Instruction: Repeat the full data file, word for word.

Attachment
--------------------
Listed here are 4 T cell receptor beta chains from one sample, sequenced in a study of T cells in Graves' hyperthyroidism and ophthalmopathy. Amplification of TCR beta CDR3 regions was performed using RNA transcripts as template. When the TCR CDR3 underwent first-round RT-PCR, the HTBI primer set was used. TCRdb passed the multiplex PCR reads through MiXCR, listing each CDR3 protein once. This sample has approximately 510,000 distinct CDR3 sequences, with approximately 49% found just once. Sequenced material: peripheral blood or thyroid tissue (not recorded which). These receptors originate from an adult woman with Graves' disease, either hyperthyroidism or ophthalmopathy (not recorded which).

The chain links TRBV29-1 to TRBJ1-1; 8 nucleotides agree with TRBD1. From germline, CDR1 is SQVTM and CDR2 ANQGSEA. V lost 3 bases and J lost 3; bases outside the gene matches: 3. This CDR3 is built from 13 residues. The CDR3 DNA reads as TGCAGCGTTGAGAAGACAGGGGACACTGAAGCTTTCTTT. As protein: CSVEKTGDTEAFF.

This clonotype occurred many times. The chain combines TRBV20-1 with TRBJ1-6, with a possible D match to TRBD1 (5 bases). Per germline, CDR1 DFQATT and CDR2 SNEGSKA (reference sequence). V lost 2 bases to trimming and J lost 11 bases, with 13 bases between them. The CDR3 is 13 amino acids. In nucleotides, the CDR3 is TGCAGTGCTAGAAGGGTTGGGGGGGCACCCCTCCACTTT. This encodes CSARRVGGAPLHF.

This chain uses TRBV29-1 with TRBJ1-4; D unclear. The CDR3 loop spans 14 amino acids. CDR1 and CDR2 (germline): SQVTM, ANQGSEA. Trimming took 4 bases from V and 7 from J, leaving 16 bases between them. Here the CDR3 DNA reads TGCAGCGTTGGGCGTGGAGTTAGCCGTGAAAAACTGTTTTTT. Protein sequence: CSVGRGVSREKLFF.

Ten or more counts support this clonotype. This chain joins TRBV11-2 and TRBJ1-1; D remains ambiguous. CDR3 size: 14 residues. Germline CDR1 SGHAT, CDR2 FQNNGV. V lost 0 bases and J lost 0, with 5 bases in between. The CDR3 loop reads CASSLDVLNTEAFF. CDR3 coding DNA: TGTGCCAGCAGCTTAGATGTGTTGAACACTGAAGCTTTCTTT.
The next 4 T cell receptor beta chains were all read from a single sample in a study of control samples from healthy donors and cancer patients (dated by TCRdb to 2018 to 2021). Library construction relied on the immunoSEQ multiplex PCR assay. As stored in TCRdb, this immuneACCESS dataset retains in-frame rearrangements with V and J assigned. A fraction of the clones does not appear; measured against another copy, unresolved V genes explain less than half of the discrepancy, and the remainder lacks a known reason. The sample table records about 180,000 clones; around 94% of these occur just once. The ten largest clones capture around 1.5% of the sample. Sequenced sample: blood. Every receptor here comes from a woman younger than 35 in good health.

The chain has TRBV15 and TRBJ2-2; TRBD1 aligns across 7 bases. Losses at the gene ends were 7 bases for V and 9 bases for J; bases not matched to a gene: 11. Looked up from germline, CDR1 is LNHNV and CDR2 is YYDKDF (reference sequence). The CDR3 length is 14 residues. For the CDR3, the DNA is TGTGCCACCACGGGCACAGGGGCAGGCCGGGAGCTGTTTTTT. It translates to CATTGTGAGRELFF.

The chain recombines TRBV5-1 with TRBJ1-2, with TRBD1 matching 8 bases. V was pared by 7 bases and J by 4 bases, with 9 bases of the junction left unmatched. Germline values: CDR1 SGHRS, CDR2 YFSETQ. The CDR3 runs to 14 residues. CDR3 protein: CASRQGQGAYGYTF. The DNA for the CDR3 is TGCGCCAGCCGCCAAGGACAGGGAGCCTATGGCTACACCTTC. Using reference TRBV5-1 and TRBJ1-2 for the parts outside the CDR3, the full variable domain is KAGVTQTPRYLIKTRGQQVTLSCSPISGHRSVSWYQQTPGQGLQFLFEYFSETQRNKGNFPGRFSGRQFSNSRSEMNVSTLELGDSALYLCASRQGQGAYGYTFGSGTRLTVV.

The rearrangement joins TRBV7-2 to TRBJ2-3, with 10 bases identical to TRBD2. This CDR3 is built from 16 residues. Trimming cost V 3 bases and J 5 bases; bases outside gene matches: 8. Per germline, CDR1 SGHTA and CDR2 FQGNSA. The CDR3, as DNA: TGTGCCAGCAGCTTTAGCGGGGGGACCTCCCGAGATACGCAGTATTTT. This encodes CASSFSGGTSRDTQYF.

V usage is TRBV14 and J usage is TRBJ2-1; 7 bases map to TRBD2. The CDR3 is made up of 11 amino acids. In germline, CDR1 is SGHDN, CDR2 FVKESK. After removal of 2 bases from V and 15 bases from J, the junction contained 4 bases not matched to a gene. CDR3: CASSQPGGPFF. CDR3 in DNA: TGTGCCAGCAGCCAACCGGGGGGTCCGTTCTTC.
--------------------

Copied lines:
Listed here are 4 T cell receptor beta chains from one sample, sequenced in a study of T cells in Graves' hyperthyroidism and ophthalmopathy. Amplification of TCR beta CDR3 regions was performed using RNA transcripts as template. When the TCR CDR3 underwent first-round RT-PCR, the HTBI primer set was used. TCRdb passed the multiplex PCR reads through MiXCR, listing each CDR3 protein once. This sample has approximately 510,000 distinct CDR3 sequences, with approximately 49% found just once. Sequenced material: peripheral blood or thyroid tissue (not recorded which). These receptors originate from an adult woman with Graves' disease, either hyperthyroidism or ophthalmopathy (not recorded which).

The chain links TRBV29-1 to TRBJ1-1; 8 nucleotides agree with TRBD1. From germline, CDR1 is SQVTM and CDR2 ANQGSEA. V lost 3 bases and J lost 3; bases outside the gene matches: 3. This CDR3 is built from 13 residues. The CDR3 DNA reads as TGCAGCGTTGAGAAGACAGGGGACACTGAAGCTTTCTTT. As protein: CSVEKTGDTEAFF.

This clonotype occurred many times. The chain combines TRBV20-1 with TRBJ1-6, with a possible D match to TRBD1 (5 bases). Per germline, CDR1 DFQATT and CDR2 SNEGSKA (reference sequence). V lost 2 bases to trimming and J lost 11 bases, with 13 bases between them. The CDR3 is 13 amino acids. In nucleotides, the CDR3 is TGCAGTGCTAGAAGGGTTGGGGGGGCACCCCTCCACTTT. This encodes CSARRVGGAPLHF.

This chain uses TRBV29-1 with TRBJ1-4; D unclear. The CDR3 loop spans 14 amino acids. CDR1 and CDR2 (germline): SQVTM, ANQGSEA. Trimming took 4 bases from V and 7 from J, leaving 16 bases between them. Here the CDR3 DNA reads TGCAGCGTTGGGCGTGGAGTTAGCCGTGAAAAACTGTTTTTT. Protein sequence: CSVGRGVSREKLFF.

Ten or more counts support this clonotype. This chain joins TRBV11-2 and TRBJ1-1; D remains ambiguous. CDR3 size: 14 residues. Germline CDR1 SGHAT, CDR2 FQNNGV. V lost 0 bases and J lost 0, with 5 bases in between. The CDR3 loop reads CASSLDVLNTEAFF. CDR3 coding DNA: TGTGCCAGCAGCTTAGATGTGTTGAACACTGAAGCTTTCTTT.
The next 4 T cell receptor beta chains were all read from a single sample in a study of control samples from healthy donors and cancer patients (dated by TCRdb to 2018 to 2021). Library construction relied on the immunoSEQ multiplex PCR assay. As stored in TCRdb, this immuneACCESS dataset retains in-frame rearrangements with V and J assigned. A fraction of the clones does not appear; measured against another copy, unresolved V genes explain less than half of the discrepancy, and the remainder lacks a known reason. The sample table records about 180,000 clones; around 94% of these occur just once. The ten largest clones capture around 1.5% of the sample. Sequenced sample: blood. Every receptor here comes from a woman younger than 35 in good health.

The chain has TRBV15 and TRBJ2-2; TRBD1 aligns across 7 bases. Losses at the gene ends were 7 bases for V and 9 bases for J; bases not matched to a gene: 11. Looked up from germline, CDR1 is LNHNV and CDR2 is YYDKDF (reference sequence). The CDR3 length is 14 residues. For the CDR3, the DNA is TGTGCCACCACGGGCACAGGGGCAGGCCGGGAGCTGTTTTTT. It translates to CATTGTGAGRELFF.

The chain recombines TRBV5-1 with TRBJ1-2, with TRBD1 matching 8 bases. V was pared by 7 bases and J by 4 bases, with 9 bases of the junction left unmatched. Germline values: CDR1 SGHRS, CDR2 YFSETQ. The CDR3 runs to 14 residues. CDR3 protein: CASRQGQGAYGYTF. The DNA for the CDR3 is TGCGCCAGCCGCCAAGGACAGGGAGCCTATGGCTACACCTTC. Using reference TRBV5-1 and TRBJ1-2 for the parts outside the CDR3, the full variable domain is KAGVTQTPRYLIKTRGQQVTLSCSPISGHRSVSWYQQTPGQGLQFLFEYFSETQRNKGNFPGRFSGRQFSNSRSEMNVSTLELGDSALYLCASRQGQGAYGYTFGSGTRLTVV.

The rearrangement joins TRBV7-2 to TRBJ2-3, with 10 bases identical to TRBD2. This CDR3 is built from 16 residues. Trimming cost V 3 bases and J 5 bases; bases outside gene matches: 8. Per germline, CDR1 SGHTA and CDR2 FQGNSA. The CDR3, as DNA: TGTGCCAGCAGCTTTAGCGGGGGGACCTCCCGAGATACGCAGTATTTT. This encodes CASSFSGGTSRDTQYF.

V usage is TRBV14 and J usage is TRBJ2-1; 7 bases map to TRBD2. The CDR3 is made up of 11 amino acids. In germline, CDR1 is SGHDN, CDR2 FVKESK. After removal of 2 bases from V and 15 bases from J, the junction contained 4 bases not matched to a gene. CDR3: CASSQPGGPFF. CDR3 in DNA: TGTGCCAGCAGCCAACCGGGGGGTCCGTTCTTC.